Date of Award


Degree Type


Degree Name

Doctor of Philosophy (PhD)

Graduate Group

Epidemiology & Biostatistics

First Advisor

Warren B. Bilker

Second Advisor

J. Richard Landis


Since the early 1900's, the intraclass correlation coefficient (ICC) has been used to quantify the level of agreement among different assessments on the same object. By comparing the level of variability that exists within subjects to the overall error, a measure of the agreement among the different assessments can be calculated. Historically, this has been performed using subject as the only random effect. However, there are many cases where other nested effects, such as site, should be controlled for when calculating the ICC to determine the chance corrected agreement adjusted for other nested factors. We will present a unified framework to estimate both the two-level and three-level ICC for both binomial and multinomial outcomes. In addition, the corresponding standard errors and confidence intervals for both ICC measurements will be displayed. Finally, an example of the effect that controlling for site can have on ICC measures will be presented for subjects nested within genotyping plates comparing genetically determined race to patient reported race.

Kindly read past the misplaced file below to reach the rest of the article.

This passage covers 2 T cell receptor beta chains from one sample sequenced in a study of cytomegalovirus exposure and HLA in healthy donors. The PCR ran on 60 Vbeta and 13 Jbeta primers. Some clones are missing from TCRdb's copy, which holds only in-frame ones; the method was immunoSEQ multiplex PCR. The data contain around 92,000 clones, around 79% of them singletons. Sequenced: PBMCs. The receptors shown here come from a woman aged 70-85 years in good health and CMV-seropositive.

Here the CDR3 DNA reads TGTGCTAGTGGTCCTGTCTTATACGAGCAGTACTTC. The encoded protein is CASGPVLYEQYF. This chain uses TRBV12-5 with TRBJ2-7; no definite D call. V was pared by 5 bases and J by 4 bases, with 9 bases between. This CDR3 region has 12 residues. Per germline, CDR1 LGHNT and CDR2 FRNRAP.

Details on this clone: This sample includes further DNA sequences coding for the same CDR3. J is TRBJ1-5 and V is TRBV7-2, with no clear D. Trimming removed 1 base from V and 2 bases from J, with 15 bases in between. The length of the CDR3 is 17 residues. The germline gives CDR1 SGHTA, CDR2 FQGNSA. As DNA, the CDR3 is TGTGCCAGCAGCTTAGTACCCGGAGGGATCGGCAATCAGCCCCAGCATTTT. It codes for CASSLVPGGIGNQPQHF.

In addition, when determining agreement on a multinomial response, the question of homogeneity of agreement of individual categories within the multinomial response is raised. One such scenario is the GO project at the University of Pennsylvania where subjects ages 8-21 were asked to rate a series of actors' faces as happy, sad, angry, fearful or neutral. Methods exist to quantify overall agreement among the five responses, but only if the ICCs for each item-wise response are homogeneous. We will present a method to determine homogeneity of ICCs of the item-wise responses across a multinomial outcome and provide simulation results that demonstrate strong control of the type I error rate. This method will subsequently be extended to verify the assumptions of homogeneity of ICCs in the multinomial nested-level model to determine if the overall nested-level ICC is sufficient to describe the nested-level agreement.

Included in

Biostatistics Commons